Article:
I specialise in analytic aesthetics. My research explores the nature and rational structure of aesthetic appreciation by addressing the question: what are the different mental states involved in this valuing activity, and how do they relate or interfere with each other? My work draws on and contributes to work on the philosophy of emotions, moral psychology, and theories of rationality.

My main research project to date concerns the normativity of aesthetic coherence. I also have an interest in the ethics and aesthetics of art  collections.  Below you can find a list of publications.


Opponent: Keren Gorodeisky. Committee: Michael Brady, Eileen John, Daniela Dover.

Link to abstract here

Selected Publications

There is a dimension of rationality, known as structural rationality, according to which a paradigmatic example of what it means to be rational is not to be akratic. Although some philosophers claim that aesthetics falls within the scope of rationality, a non-akrasia constraint prohibiting certain combinations of attitudes is yet to be developed in this domain. This essay is concerned with the question of whether such a requirement is plausible and, if so, whether it is an actual requirement of aesthetic rationality. Ultimately, this paper defends the view that aesthetics is no different from other domains in that it requires coherence between a subject’s mental states (in the aesthetic case, between what is judged and what is aesthetically liked).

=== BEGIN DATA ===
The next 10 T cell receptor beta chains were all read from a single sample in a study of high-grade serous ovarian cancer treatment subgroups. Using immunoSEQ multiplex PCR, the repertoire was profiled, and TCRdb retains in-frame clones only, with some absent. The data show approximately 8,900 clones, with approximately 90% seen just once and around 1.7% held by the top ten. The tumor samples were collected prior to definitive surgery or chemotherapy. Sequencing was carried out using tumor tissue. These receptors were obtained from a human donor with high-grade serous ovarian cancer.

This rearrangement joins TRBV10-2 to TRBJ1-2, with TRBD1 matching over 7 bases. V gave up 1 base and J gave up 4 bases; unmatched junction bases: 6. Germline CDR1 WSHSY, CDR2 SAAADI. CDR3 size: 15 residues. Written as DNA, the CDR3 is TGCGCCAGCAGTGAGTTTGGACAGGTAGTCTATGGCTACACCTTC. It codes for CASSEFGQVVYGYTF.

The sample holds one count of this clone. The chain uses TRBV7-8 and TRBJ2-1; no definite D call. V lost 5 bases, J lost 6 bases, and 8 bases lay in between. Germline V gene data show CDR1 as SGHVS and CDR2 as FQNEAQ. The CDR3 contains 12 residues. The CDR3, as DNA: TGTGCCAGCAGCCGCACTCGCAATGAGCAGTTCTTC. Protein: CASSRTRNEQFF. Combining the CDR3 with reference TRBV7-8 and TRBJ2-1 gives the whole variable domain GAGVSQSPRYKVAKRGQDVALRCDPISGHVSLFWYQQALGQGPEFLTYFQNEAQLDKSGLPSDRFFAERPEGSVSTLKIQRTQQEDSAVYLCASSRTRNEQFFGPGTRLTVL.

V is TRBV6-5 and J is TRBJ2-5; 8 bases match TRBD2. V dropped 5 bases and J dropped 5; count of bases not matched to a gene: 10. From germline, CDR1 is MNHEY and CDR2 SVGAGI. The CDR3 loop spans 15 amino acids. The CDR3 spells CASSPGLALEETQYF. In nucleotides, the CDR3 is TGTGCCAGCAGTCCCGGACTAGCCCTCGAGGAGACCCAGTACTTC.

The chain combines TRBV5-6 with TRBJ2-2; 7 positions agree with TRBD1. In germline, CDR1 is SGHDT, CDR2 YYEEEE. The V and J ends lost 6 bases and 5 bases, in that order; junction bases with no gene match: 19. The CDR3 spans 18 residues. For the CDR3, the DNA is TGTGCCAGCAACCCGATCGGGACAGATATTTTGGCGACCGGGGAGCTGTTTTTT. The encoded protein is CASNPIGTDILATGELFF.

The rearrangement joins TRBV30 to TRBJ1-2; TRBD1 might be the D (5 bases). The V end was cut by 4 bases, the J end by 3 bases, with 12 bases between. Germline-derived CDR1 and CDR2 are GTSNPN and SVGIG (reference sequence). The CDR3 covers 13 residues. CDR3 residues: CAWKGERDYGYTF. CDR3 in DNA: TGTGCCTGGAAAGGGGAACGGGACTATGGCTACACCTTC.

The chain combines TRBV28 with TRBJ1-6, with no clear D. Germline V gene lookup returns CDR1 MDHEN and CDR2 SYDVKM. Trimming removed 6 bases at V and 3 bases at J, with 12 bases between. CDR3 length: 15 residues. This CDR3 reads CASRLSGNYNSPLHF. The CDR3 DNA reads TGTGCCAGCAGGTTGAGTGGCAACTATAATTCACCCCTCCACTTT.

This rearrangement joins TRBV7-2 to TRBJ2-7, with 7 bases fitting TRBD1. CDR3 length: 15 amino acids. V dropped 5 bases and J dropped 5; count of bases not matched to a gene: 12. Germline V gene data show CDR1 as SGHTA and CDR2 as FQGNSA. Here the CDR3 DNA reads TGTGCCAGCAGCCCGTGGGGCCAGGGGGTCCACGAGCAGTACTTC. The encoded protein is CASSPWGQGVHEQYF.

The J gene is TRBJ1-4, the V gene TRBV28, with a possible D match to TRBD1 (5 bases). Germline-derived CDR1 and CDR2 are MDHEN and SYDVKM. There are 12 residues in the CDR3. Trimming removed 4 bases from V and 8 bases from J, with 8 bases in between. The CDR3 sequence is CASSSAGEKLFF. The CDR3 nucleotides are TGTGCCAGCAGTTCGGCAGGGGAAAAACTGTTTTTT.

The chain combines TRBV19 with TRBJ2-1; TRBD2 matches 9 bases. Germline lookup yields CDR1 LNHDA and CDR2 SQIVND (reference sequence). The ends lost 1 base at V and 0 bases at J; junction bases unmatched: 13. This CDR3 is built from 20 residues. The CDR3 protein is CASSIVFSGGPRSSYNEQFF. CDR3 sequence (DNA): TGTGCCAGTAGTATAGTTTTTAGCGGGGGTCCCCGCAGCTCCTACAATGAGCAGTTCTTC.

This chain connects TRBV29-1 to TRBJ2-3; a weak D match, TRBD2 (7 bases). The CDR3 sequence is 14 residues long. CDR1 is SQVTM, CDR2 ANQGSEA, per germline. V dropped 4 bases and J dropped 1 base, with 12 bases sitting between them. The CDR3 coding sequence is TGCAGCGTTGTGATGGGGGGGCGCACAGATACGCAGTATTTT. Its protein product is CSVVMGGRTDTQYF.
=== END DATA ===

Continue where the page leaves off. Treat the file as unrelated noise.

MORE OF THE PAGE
Two common strategies have dominated attempts to account for the nature of taste. On the one side, we have an affectivist understanding of taste where aesthetic attribution has to do with the expression of a subjective response. On the other side, we find a non-affectivist approach according to which to judge something aesthetically is to epistemically track its main aesthetic properties. Our main argument will show that neither emotion nor perception can explain the nature of aesthetic taste single-handedly. In this paper, our principal aim is to examine the relationship between perceptual discernment and emotional sensibility as we find it in the process of ascribing aesthetic qualities. Is it the nature of the specific aesthetic property in question which determines the way in which perception and emotion are balanced in aesthetic attribution, or is it, rather, something about how our sensory skills operate? One of the notions we would like to explore in greater detail in this context is the idea of attunement, or the way in which aesthetic agents can align themselves to the content of an artwork o in order to better grasp its content and significance. According to our proposed picture, the exercise of taste involves an adjustment of one’s emotional sensibility to the aesthetic character of o. From here, we will posit both emotional and perceptual training as part of an agent’s aesthetic education in her use of aesthetic terms.